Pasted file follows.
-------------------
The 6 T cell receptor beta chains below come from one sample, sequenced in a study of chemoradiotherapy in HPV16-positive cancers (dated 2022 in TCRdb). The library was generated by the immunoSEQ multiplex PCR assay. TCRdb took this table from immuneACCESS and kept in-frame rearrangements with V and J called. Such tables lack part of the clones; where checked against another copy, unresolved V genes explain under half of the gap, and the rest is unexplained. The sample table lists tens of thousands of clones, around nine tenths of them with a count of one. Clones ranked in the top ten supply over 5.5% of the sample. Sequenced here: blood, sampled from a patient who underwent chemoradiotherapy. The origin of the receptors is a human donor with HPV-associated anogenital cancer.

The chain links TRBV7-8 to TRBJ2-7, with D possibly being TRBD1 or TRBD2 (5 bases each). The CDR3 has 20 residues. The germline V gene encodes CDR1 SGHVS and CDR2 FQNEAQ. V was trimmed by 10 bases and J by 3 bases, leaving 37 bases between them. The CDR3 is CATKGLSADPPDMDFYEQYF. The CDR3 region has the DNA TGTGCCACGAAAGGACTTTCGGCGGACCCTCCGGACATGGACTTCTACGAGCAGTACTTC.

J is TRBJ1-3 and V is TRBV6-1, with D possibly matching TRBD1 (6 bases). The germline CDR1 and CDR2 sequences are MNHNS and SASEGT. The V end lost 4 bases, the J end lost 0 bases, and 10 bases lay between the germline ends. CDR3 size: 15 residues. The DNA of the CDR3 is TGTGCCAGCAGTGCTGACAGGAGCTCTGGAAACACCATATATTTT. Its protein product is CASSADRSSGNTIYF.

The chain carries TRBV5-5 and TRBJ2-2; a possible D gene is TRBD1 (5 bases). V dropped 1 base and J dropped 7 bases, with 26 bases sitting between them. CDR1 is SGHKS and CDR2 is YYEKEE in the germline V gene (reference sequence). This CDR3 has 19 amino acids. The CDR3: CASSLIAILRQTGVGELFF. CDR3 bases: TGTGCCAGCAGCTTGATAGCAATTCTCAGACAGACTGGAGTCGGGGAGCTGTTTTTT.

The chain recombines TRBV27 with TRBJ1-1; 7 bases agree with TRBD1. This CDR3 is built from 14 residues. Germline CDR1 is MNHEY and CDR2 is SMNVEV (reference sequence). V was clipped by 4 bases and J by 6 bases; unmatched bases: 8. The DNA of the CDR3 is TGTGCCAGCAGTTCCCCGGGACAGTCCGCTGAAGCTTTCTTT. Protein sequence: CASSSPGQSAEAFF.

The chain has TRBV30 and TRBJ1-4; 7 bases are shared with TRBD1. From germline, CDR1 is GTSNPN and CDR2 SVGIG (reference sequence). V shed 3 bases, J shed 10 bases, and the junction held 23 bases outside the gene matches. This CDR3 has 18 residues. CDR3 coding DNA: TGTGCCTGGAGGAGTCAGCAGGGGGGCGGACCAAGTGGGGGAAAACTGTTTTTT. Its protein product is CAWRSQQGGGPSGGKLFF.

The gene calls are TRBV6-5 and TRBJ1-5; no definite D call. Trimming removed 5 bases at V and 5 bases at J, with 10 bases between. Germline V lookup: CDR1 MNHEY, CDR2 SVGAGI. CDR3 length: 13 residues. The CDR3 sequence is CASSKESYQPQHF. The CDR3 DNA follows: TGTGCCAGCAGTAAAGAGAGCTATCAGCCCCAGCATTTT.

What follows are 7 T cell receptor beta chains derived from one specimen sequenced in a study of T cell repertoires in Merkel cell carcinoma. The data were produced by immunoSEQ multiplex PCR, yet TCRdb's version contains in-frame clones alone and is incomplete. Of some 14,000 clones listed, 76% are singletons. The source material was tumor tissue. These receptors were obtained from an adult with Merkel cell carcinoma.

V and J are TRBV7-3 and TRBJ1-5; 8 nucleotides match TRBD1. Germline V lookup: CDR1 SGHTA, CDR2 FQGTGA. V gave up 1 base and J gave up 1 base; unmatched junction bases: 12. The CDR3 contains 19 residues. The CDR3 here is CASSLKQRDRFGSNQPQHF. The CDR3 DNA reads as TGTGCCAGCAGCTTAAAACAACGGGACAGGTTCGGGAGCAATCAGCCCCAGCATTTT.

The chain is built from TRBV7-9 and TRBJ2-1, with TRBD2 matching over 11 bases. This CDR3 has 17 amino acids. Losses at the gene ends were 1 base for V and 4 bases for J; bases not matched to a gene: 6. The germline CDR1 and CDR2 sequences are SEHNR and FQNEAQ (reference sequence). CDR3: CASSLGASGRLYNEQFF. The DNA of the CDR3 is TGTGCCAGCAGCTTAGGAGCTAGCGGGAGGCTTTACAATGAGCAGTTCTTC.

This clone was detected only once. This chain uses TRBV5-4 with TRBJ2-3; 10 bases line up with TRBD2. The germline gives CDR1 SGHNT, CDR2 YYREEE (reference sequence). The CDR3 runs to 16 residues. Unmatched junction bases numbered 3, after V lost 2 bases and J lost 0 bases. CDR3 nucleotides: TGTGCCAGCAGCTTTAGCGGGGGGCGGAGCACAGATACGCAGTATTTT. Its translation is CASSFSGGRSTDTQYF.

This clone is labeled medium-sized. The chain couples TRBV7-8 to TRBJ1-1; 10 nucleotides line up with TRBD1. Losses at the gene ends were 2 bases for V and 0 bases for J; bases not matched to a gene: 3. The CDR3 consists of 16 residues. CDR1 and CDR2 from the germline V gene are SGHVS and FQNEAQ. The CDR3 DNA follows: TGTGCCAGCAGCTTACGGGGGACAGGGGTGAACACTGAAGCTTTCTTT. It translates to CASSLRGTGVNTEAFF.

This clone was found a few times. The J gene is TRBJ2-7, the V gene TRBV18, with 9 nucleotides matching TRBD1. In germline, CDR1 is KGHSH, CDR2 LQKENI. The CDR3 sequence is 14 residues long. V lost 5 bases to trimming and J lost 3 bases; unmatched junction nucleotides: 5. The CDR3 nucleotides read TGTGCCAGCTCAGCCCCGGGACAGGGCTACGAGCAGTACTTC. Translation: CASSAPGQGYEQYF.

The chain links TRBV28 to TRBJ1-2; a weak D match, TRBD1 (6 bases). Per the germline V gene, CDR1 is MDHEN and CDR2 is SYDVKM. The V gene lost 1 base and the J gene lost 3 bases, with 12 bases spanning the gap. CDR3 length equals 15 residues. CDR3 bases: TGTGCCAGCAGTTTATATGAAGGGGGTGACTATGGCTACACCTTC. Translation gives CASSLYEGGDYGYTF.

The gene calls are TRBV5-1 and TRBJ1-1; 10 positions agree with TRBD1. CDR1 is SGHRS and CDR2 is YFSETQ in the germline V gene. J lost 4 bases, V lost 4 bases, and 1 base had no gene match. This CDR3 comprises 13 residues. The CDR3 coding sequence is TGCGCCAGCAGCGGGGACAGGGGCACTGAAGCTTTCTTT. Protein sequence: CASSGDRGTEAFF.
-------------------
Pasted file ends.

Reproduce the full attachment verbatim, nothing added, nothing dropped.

The 6 T cell receptor beta chains below come from one sample, sequenced in a study of chemoradiotherapy in HPV16-positive cancers (dated 2022 in TCRdb). The library was generated by the immunoSEQ multiplex PCR assay. TCRdb took this table from immuneACCESS and kept in-frame rearrangements with V and J called. Such tables lack part of the clones; where checked against another copy, unresolved V genes explain under half of the gap, and the rest is unexplained. The sample table lists tens of thousands of clones, around nine tenths of them with a count of one. Clones ranked in the top ten supply over 5.5% of the sample. Sequenced here: blood, sampled from a patient who underwent chemoradiotherapy. The origin of the receptors is a human donor with HPV-associated anogenital cancer.

The chain links TRBV7-8 to TRBJ2-7, with D possibly being TRBD1 or TRBD2 (5 bases each). The CDR3 has 20 residues. The germline V gene encodes CDR1 SGHVS and CDR2 FQNEAQ. V was trimmed by 10 bases and J by 3 bases, leaving 37 bases between them. The CDR3 is CATKGLSADPPDMDFYEQYF. The CDR3 region has the DNA TGTGCCACGAAAGGACTTTCGGCGGACCCTCCGGACATGGACTTCTACGAGCAGTACTTC.

J is TRBJ1-3 and V is TRBV6-1, with D possibly matching TRBD1 (6 bases). The germline CDR1 and CDR2 sequences are MNHNS and SASEGT. The V end lost 4 bases, the J end lost 0 bases, and 10 bases lay between the germline ends. CDR3 size: 15 residues. The DNA of the CDR3 is TGTGCCAGCAGTGCTGACAGGAGCTCTGGAAACACCATATATTTT. Its protein product is CASSADRSSGNTIYF.

The chain carries TRBV5-5 and TRBJ2-2; a possible D gene is TRBD1 (5 bases). V dropped 1 base and J dropped 7 bases, with 26 bases sitting between them. CDR1 is SGHKS and CDR2 is YYEKEE in the germline V gene (reference sequence). This CDR3 has 19 amino acids. The CDR3: CASSLIAILRQTGVGELFF. CDR3 bases: TGTGCCAGCAGCTTGATAGCAATTCTCAGACAGACTGGAGTCGGGGAGCTGTTTTTT.

The chain recombines TRBV27 with TRBJ1-1; 7 bases agree with TRBD1. This CDR3 is built from 14 residues. Germline CDR1 is MNHEY and CDR2 is SMNVEV (reference sequence). V was clipped by 4 bases and J by 6 bases; unmatched bases: 8. The DNA of the CDR3 is TGTGCCAGCAGTTCCCCGGGACAGTCCGCTGAAGCTTTCTTT. Protein sequence: CASSSPGQSAEAFF.

The chain has TRBV30 and TRBJ1-4; 7 bases are shared with TRBD1. From germline, CDR1 is GTSNPN and CDR2 SVGIG (reference sequence). V shed 3 bases, J shed 10 bases, and the junction held 23 bases outside the gene matches. This CDR3 has 18 residues. CDR3 coding DNA: TGTGCCTGGAGGAGTCAGCAGGGGGGCGGACCAAGTGGGGGAAAACTGTTTTTT. Its protein product is CAWRSQQGGGPSGGKLFF.

The gene calls are TRBV6-5 and TRBJ1-5; no definite D call. Trimming removed 5 bases at V and 5 bases at J, with 10 bases between. Germline V lookup: CDR1 MNHEY, CDR2 SVGAGI. CDR3 length: 13 residues. The CDR3 sequence is CASSKESYQPQHF. The CDR3 DNA follows: TGTGCCAGCAGTAAAGAGAGCTATCAGCCCCAGCATTTT.

What follows are 7 T cell receptor beta chains derived from one specimen sequenced in a study of T cell repertoires in Merkel cell carcinoma. The data were produced by immunoSEQ multiplex PCR, yet TCRdb's version contains in-frame clones alone and is incomplete. Of some 14,000 clones listed, 76% are singletons. The source material was tumor tissue. These receptors were obtained from an adult with Merkel cell carcinoma.

V and J are TRBV7-3 and TRBJ1-5; 8 nucleotides match TRBD1. Germline V lookup: CDR1 SGHTA, CDR2 FQGTGA. V gave up 1 base and J gave up 1 base; unmatched junction bases: 12. The CDR3 contains 19 residues. The CDR3 here is CASSLKQRDRFGSNQPQHF. The CDR3 DNA reads as TGTGCCAGCAGCTTAAAACAACGGGACAGGTTCGGGAGCAATCAGCCCCAGCATTTT.

The chain is built from TRBV7-9 and TRBJ2-1, with TRBD2 matching over 11 bases. This CDR3 has 17 amino acids. Losses at the gene ends were 1 base for V and 4 bases for J; bases not matched to a gene: 6. The germline CDR1 and CDR2 sequences are SEHNR and FQNEAQ (reference sequence). CDR3: CASSLGASGRLYNEQFF. The DNA of the CDR3 is TGTGCCAGCAGCTTAGGAGCTAGCGGGAGGCTTTACAATGAGCAGTTCTTC.

This clone was detected only once. This chain uses TRBV5-4 with TRBJ2-3; 10 bases line up with TRBD2. The germline gives CDR1 SGHNT, CDR2 YYREEE (reference sequence). The CDR3 runs to 16 residues. Unmatched junction bases numbered 3, after V lost 2 bases and J lost 0 bases. CDR3 nucleotides: TGTGCCAGCAGCTTTAGCGGGGGGCGGAGCACAGATACGCAGTATTTT. Its translation is CASSFSGGRSTDTQYF.

This clone is labeled medium-sized. The chain couples TRBV7-8 to TRBJ1-1; 10 nucleotides line up with TRBD1. Losses at the gene ends were 2 bases for V and 0 bases for J; bases not matched to a gene: 3. The CDR3 consists of 16 residues. CDR1 and CDR2 from the germline V gene are SGHVS and FQNEAQ. The CDR3 DNA follows: TGTGCCAGCAGCTTACGGGGGACAGGGGTGAACACTGAAGCTTTCTTT. It translates to CASSLRGTGVNTEAFF.

This clone was found a few times. The J gene is TRBJ2-7, the V gene TRBV18, with 9 nucleotides matching TRBD1. In germline, CDR1 is KGHSH, CDR2 LQKENI. The CDR3 sequence is 14 residues long. V lost 5 bases to trimming and J lost 3 bases; unmatched junction nucleotides: 5. The CDR3 nucleotides read TGTGCCAGCTCAGCCCCGGGACAGGGCTACGAGCAGTACTTC. Translation: CASSAPGQGYEQYF.

The chain links TRBV28 to TRBJ1-2; a weak D match, TRBD1 (6 bases). Per the germline V gene, CDR1 is MDHEN and CDR2 is SYDVKM. The V gene lost 1 base and the J gene lost 3 bases, with 12 bases spanning the gap. CDR3 length equals 15 residues. CDR3 bases: TGTGCCAGCAGTTTATATGAAGGGGGTGACTATGGCTACACCTTC. Translation gives CASSLYEGGDYGYTF.

The gene calls are TRBV5-1 and TRBJ1-1; 10 positions agree with TRBD1. CDR1 is SGHRS and CDR2 is YFSETQ in the germline V gene. J lost 4 bases, V lost 4 bases, and 1 base had no gene match. This CDR3 comprises 13 residues. The CDR3 coding sequence is TGCGCCAGCAGCGGGGACAGGGGCACTGAAGCTTTCTTT. Protein sequence: CASSGDRGTEAFF.